Autonomous vehicles, subject of Pennsylvania bill

A bill progressing through the Pennsylvania General Assembly is introduced to modernize the state’s vehicle code. Specifically, the measure would allow driverless testing and deployment of self-driving cars and trucks on Pennsylvania roads.

State law now prohibits driving vehicles on state roads without a human driver behind the wheel inside the vehicle.

Driverless vehicle authorization

The Senate Transportation Committee voted 8-5 on Tuesday, Oct. 18 to advance a House-approved amended bill to legalize and regulate driverless vehicles in the state.

The law project, HB2398, would allow curling up with a driver in the lead vehicle. An unleaded vehicle would be allowed to operate with an automated driving system activated.

A Platoon General Operations Plan must be filed with the Pennsylvania Department of Transportation for review.

Additionally, the bill details procedures following any traffic incident involving autonomous operation. Proof of insurance coverage of at least $1 million would also be required.

Troubleshoot supply chain issues

Rep. Donna Oberlander, R-Clarion, said her bill would help the state compete with nearly half of all states that have changed their rules to accommodate the self-driving vehicle industry.

“For years, PA has been on the cutting edge of technology, which has allowed these vehicles to be tested and continued research and development. Other states have taken notice and have begun to change their legislative environment to encourage this industry to invest and grow in their states,” Oberlander said. “Now we are behind 22 other states that have expanded their laws to allow additional deployment in this sector.”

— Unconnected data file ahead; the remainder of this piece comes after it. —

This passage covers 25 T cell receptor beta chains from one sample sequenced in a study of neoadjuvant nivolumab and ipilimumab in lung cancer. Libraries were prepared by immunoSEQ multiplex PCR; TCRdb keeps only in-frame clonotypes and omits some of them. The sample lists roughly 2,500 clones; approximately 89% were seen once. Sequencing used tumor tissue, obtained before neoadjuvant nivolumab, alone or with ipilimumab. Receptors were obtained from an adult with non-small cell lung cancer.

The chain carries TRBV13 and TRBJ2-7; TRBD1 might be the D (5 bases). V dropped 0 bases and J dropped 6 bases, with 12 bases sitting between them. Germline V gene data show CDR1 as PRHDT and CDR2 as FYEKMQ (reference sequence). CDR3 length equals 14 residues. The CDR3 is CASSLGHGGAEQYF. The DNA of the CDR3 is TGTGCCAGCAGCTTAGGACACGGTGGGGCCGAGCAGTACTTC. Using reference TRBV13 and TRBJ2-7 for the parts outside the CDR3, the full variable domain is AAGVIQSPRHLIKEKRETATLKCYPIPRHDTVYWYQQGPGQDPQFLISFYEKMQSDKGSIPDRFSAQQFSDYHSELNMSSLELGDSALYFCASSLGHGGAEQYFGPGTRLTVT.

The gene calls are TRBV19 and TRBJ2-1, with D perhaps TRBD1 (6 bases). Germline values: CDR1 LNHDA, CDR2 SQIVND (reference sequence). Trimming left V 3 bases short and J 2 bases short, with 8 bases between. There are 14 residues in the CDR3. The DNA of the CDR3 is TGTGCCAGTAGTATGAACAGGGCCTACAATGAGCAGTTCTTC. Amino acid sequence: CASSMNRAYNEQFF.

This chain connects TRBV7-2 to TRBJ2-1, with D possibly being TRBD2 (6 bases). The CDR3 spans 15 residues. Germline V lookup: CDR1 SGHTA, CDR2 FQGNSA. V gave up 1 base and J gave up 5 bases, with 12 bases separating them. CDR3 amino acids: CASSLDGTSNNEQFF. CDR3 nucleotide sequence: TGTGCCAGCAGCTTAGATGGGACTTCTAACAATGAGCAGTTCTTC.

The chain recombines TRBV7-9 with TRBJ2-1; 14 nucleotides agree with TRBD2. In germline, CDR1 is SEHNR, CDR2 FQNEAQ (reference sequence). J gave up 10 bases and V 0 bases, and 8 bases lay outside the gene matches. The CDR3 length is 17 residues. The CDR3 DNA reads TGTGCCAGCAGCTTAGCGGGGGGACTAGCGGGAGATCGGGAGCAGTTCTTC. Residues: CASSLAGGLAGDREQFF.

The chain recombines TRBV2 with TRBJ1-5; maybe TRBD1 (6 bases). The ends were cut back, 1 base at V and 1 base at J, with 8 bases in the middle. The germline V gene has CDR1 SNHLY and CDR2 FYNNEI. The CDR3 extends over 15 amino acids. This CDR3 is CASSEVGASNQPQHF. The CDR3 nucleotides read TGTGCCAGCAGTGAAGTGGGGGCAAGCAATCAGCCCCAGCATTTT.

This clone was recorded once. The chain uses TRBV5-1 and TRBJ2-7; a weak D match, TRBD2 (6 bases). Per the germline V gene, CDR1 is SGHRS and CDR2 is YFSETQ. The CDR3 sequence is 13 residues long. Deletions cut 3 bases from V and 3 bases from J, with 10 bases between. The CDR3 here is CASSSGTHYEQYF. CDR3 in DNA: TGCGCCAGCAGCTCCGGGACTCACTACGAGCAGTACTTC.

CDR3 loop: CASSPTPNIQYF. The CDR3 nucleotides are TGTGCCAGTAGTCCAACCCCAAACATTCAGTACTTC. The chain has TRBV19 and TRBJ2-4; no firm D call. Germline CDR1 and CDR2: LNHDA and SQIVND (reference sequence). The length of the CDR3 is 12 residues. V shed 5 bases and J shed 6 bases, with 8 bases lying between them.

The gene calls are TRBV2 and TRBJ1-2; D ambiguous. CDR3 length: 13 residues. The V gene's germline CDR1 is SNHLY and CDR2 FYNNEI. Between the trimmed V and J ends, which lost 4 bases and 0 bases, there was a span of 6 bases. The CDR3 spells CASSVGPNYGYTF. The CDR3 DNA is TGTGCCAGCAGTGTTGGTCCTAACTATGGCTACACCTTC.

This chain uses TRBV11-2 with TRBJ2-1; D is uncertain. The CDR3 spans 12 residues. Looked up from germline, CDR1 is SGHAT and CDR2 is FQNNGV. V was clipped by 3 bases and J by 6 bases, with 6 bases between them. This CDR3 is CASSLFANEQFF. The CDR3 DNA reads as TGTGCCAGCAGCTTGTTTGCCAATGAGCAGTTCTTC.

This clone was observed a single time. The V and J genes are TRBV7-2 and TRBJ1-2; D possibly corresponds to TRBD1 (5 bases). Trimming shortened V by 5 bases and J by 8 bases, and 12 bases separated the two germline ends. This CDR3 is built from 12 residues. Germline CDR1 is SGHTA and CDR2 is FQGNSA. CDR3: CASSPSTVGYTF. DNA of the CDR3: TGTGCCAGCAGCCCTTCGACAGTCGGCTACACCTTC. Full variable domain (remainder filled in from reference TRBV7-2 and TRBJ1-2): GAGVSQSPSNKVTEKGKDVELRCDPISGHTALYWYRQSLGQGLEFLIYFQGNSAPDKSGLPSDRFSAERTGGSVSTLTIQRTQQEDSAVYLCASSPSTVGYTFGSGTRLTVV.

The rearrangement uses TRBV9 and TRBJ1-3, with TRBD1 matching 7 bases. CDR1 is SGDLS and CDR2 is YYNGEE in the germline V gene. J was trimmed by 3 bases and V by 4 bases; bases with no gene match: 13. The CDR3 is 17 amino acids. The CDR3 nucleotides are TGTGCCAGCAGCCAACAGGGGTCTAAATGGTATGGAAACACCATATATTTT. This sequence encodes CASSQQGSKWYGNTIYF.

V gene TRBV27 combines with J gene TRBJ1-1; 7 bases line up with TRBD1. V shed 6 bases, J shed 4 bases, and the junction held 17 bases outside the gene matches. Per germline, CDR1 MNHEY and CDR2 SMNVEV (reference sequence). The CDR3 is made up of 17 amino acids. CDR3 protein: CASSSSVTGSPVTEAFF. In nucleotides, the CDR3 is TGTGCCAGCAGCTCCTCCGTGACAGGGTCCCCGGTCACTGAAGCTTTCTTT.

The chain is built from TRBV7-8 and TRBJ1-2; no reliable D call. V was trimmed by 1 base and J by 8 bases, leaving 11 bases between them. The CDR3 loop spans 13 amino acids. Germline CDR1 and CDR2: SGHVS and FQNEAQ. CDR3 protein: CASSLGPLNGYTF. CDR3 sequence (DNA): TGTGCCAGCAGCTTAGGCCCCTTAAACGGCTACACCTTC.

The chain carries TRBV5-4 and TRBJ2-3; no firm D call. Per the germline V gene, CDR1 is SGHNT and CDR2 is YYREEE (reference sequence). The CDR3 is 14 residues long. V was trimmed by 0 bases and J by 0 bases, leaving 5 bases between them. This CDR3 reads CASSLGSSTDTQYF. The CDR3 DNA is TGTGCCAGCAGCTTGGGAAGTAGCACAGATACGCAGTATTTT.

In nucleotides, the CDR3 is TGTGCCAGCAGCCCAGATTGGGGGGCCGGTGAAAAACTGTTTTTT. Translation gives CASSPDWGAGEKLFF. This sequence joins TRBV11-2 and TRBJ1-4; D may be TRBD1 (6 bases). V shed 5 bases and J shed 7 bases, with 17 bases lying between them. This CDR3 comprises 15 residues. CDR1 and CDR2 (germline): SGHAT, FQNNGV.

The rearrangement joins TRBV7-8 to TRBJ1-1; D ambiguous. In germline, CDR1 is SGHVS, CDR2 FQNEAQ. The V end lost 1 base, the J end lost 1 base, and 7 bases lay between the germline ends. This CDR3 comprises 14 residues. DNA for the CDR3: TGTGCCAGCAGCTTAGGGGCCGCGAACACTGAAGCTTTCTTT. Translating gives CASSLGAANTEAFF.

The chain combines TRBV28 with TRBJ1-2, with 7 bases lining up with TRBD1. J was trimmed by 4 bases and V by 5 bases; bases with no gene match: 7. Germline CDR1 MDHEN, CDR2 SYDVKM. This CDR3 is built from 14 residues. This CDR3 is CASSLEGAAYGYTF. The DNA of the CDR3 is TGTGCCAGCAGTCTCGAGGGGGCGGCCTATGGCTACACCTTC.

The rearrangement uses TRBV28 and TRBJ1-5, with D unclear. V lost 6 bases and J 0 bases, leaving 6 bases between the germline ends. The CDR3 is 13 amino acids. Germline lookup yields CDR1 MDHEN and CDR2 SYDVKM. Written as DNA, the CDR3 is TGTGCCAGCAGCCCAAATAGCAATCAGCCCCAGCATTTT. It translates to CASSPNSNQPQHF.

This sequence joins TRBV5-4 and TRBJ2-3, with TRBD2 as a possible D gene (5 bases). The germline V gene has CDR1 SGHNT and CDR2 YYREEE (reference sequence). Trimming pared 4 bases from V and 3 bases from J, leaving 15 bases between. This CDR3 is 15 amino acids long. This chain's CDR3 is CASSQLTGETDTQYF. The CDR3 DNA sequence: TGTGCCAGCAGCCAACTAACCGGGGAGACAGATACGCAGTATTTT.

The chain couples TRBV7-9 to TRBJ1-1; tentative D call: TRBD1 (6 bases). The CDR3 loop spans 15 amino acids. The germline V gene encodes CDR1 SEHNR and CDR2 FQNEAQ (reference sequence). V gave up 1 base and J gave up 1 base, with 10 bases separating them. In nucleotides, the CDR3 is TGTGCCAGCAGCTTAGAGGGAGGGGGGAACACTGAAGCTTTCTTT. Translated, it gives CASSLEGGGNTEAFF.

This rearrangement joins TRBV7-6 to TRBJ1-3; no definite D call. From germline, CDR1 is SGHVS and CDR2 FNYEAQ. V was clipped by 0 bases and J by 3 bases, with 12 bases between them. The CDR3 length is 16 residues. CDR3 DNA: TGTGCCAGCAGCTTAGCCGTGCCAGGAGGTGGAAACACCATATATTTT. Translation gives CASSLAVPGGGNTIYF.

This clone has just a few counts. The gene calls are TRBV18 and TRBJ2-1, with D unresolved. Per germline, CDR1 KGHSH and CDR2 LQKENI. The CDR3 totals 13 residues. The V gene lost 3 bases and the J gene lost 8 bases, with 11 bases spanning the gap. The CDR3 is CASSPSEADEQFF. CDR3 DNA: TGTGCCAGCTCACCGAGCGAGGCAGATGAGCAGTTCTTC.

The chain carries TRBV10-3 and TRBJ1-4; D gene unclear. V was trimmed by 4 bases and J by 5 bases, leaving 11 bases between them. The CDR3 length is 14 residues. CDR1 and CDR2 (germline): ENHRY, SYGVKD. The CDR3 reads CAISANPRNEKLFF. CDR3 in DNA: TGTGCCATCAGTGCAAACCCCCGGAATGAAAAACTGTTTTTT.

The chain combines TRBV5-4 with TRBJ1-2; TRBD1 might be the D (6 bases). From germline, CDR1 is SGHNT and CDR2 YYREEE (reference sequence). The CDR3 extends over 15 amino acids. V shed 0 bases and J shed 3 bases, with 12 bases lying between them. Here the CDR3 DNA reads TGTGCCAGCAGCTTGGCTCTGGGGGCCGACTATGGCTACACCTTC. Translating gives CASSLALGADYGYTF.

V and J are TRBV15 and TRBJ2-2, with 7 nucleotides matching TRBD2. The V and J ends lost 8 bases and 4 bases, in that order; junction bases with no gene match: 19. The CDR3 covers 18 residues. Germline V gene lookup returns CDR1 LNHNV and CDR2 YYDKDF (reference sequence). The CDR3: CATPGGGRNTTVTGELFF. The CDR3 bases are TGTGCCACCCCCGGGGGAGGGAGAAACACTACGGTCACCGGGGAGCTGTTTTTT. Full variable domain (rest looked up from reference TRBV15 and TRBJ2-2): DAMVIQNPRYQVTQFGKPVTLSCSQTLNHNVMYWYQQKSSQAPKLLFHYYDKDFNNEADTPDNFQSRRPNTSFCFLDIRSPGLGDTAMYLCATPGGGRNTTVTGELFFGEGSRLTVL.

She said HB2398 “balances concerns and challenges, as well as opportunities, and should send a strong message that Pennsylvania is open to this type of high-tech venture.”

“We welcome these jobs and investments in our community, but we are also committed to the safety of our citizens.”

Oberlander adds that the industry would also help solve current supply chain issues around the delivery of food, medicine and building materials. She adds that this will ultimately save lives and improve safety.

Concern expressed

Minority Senate Transportation Committee Chairman Marty Flynn, D-Lackawanna, told the committee he recognizes that self-driving vehicles are “the way of the future and the way things evolve, whether we like it or not. “, but that he opposes the bill because of concerns about how it will affect the state’s labor industry.

“This bill does not guarantee workers in Pennsylvania a seat at the table,” Flynn said.

Senate Transportation Committee Majority Chairman Wayne Langerholc, R-Cambria, said lawmakers worked with stakeholders to come up with a workable product.

He acknowledged that there was still a lot of work to be done on the issue.

The bill is now heading to the entire Senate. If approved there, HB2398 would return to the House for consideration of Senate amendments before it could proceed to the governor’s office. LL

More landline news coverage from Pennsylvania.

Jessica C. Bell